Tropical Storm Eta made landfall at the Florida Keys late Sunday, bringing heavy rains and strong winds after slamming Cuba and earlier cutting a deadly path through Central America and southern Mexico.
At least 200 people are dead or missing after Eta -- initially classified as a hurricane -- ripped through Nicaragua, Guatemala, and Honduras, causing flooding and landslides.
But by the time the storm made landfall on the tip of Florida, it had weakened with the US National Hurricane Center downgrading its earlier warnings.
Eta was still bringing "strong winds, heavy rains, and dangerous storm surge" over portions of southern Florida and the Florida Keys, the NHC said in its latest 0900 GMT advisory.
The storm made landfall at 11:00 pm (0400 GMT) in Lower Matecumbe Key in the Florida Keys, the NHC said earlier, adding the "strong tropical storm" was blowing maximum sustained winds of 65 miles (100 kilometers) per hour.
A tropical storm is considered a hurricane when it hits wind speeds of 74 miles per hour.
A hurricane watch for south Florida was discontinued, while a similar advisory for the Florida Keys and Florida Bay was replaced with a Tropical Storm Warning.
But the NHC upgraded their advisory for Florida's west coast to tropical Storm Warning.
Cuba's meteorology institute Insmet had reported Eta's landfall earlier with the storm punishing the archipelago of Jardines del Rey.
Heavy rains were reported in the eastern half of Cuba, where authorities have evacuated thousands of people due to the risk of flooding.
President Miguel Diaz-Canel convened an emergency government meeting, and "no loss of life or significant damage to homes have been reported," according to state media.
Before the storm arrived, 74,000 people were evacuated, 8,000 of them to shelters set up by the authorities, the reports said.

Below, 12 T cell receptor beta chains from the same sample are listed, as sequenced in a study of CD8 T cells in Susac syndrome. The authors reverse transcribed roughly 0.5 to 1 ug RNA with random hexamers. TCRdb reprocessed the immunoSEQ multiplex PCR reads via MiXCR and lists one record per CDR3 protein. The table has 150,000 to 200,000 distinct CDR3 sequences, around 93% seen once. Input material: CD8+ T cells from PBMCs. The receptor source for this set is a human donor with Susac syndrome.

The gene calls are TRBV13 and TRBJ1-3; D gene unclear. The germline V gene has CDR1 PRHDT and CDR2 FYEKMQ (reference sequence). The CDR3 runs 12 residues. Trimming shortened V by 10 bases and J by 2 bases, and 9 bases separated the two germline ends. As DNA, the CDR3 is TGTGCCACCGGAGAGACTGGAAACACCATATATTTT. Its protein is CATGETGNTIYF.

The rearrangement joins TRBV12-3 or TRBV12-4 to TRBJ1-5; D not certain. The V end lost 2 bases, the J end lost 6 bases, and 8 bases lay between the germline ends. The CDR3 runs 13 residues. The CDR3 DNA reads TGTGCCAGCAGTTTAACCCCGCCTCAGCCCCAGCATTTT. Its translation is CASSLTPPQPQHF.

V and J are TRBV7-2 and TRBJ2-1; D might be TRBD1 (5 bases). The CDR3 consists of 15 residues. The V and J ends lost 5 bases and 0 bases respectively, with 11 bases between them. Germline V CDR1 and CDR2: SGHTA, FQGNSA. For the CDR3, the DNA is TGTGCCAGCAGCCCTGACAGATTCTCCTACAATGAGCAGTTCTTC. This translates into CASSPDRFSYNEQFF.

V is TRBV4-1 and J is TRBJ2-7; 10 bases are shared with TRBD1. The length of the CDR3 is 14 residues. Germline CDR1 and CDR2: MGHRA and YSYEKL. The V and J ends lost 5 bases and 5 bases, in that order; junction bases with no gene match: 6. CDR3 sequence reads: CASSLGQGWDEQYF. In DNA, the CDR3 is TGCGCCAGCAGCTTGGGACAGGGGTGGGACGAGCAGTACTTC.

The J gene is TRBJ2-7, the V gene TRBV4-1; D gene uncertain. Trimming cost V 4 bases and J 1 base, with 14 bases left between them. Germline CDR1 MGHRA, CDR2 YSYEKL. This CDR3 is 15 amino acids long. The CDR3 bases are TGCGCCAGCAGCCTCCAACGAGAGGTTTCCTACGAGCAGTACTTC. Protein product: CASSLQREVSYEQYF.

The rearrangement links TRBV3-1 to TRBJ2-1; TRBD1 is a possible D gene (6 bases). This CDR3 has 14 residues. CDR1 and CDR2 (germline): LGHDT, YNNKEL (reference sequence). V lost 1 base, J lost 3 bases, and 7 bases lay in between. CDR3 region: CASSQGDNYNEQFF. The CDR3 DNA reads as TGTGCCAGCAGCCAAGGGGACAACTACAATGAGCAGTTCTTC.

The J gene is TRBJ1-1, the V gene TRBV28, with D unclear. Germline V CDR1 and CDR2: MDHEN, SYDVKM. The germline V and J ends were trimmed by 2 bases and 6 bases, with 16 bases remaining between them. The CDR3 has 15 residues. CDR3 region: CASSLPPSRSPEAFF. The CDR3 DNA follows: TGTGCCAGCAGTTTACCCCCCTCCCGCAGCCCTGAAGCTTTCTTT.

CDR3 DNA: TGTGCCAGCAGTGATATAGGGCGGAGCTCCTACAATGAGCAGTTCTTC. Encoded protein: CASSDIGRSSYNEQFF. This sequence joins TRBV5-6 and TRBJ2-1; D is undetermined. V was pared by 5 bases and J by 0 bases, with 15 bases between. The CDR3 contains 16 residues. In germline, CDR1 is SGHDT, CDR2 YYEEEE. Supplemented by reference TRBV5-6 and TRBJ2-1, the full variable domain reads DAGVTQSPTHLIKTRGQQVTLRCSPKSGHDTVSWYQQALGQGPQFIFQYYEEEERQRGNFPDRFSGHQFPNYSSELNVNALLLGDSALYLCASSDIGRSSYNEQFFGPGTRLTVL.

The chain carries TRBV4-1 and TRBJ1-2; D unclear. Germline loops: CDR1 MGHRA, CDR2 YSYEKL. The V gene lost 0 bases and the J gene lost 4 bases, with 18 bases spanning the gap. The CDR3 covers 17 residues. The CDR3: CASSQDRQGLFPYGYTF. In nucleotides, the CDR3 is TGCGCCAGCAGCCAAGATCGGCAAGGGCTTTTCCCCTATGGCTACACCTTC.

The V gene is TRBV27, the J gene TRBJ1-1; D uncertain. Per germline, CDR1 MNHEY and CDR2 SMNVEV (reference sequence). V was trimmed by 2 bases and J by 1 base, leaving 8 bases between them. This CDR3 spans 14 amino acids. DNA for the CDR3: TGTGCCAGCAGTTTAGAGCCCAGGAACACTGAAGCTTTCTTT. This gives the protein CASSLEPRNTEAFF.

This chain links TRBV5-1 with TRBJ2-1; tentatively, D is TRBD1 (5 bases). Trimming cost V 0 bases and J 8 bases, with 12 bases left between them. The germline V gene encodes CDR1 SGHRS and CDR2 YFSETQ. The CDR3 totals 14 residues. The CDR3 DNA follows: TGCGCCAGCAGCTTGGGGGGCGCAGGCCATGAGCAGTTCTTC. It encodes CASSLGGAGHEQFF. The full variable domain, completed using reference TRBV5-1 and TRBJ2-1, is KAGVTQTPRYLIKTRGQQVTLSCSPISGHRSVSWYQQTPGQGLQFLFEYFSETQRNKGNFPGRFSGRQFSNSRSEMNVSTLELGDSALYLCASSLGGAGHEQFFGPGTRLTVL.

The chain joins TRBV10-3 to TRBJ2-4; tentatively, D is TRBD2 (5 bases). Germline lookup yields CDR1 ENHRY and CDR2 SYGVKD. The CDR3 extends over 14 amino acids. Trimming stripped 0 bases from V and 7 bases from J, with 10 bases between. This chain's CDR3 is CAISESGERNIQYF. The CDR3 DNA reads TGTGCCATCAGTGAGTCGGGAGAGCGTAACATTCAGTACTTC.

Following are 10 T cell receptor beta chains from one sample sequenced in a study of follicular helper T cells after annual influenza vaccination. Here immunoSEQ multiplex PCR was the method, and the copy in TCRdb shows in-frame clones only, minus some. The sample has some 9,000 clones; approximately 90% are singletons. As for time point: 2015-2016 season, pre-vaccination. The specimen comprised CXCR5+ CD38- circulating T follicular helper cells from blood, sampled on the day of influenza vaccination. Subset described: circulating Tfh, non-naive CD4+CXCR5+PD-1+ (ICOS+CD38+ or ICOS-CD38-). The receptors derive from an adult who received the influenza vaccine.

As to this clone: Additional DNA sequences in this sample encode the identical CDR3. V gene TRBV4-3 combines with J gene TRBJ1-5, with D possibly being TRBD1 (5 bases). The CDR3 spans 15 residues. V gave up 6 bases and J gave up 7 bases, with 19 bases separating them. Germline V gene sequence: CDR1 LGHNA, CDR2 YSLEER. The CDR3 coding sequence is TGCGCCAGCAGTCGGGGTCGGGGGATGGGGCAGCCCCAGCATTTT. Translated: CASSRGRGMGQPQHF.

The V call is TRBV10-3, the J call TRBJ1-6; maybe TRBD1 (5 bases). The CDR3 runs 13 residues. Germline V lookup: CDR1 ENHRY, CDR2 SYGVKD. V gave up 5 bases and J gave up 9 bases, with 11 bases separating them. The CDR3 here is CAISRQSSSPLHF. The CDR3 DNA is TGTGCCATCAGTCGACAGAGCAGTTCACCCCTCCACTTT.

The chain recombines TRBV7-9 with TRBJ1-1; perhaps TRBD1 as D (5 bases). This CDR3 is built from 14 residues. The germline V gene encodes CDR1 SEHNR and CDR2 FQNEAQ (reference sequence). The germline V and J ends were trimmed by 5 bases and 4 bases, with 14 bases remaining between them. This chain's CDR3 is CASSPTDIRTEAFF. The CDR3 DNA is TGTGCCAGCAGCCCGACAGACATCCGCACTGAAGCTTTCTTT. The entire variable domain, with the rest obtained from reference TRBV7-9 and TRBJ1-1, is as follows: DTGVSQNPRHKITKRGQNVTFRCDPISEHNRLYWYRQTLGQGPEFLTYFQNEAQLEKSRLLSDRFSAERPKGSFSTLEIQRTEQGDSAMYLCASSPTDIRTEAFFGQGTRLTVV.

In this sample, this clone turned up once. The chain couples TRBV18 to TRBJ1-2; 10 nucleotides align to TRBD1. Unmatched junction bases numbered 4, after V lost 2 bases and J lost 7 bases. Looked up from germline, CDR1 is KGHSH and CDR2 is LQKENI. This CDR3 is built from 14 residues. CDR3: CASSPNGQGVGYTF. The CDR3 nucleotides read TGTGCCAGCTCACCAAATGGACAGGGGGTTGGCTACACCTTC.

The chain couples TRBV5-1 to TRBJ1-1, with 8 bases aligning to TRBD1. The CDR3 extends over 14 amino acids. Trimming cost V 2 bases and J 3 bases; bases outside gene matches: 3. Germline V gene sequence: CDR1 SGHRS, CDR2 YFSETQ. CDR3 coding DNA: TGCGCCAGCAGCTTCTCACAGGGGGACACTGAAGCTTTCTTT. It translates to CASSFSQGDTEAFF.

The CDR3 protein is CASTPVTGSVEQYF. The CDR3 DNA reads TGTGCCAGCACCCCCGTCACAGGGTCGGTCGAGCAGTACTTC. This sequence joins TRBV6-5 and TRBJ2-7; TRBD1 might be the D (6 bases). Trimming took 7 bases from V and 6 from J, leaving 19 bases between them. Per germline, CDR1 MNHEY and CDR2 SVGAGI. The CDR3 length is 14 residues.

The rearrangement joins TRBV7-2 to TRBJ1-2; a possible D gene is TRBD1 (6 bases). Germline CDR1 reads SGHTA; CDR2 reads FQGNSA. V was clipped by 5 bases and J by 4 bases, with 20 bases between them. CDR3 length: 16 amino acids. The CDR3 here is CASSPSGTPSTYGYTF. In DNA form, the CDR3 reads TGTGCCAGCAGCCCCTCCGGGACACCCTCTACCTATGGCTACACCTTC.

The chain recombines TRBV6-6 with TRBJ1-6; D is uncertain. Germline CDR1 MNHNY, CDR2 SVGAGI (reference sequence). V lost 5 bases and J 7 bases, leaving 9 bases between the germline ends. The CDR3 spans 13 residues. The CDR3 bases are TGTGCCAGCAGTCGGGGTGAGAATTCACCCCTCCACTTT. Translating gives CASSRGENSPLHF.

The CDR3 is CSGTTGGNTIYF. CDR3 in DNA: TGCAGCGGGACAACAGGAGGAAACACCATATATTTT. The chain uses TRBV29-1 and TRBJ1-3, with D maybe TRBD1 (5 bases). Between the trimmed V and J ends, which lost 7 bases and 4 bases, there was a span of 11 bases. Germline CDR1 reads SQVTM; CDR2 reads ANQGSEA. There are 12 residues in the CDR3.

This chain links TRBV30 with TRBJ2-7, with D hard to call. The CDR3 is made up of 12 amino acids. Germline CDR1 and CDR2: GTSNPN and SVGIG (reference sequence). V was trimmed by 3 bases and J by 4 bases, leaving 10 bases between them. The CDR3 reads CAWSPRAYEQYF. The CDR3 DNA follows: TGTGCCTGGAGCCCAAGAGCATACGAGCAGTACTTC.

State television also said that the 600 foreign tourists vacationing in Cuba were protected.
- Florida's preparations -
Florida Governor Ron DeSantis declared a state of emergency in the state's southern counties on Saturday in advance of the storm, even as residents in the rain either protested or celebrated Joe Biden's win in the US presidential election.
The Florida Keys would close schools on Monday, Covid-19 testing sites were temporarily shut and authorities opened shelters and began handing out sandbags for residents to protect their homes from flooding.
Eta hit Nicaragua on Tuesday as a powerful hurricane before losing strength.
It caused torrential rains that have left some 200 victims dead or missing in Central America.
The most affected country has been Guatemala, where about 150 people are missing.
Rescuers on Saturday searched for the bodies of residents of an indigenous village in the north of the country that was hit by a landslide.
In Honduras, heavy flooding in the north and northwest of the country killed 23 people, according to authorities.
Torrential rain and a bitter cold front linked to Eta have also claimed at least 20 lives in the southern Mexican state of Chiapas.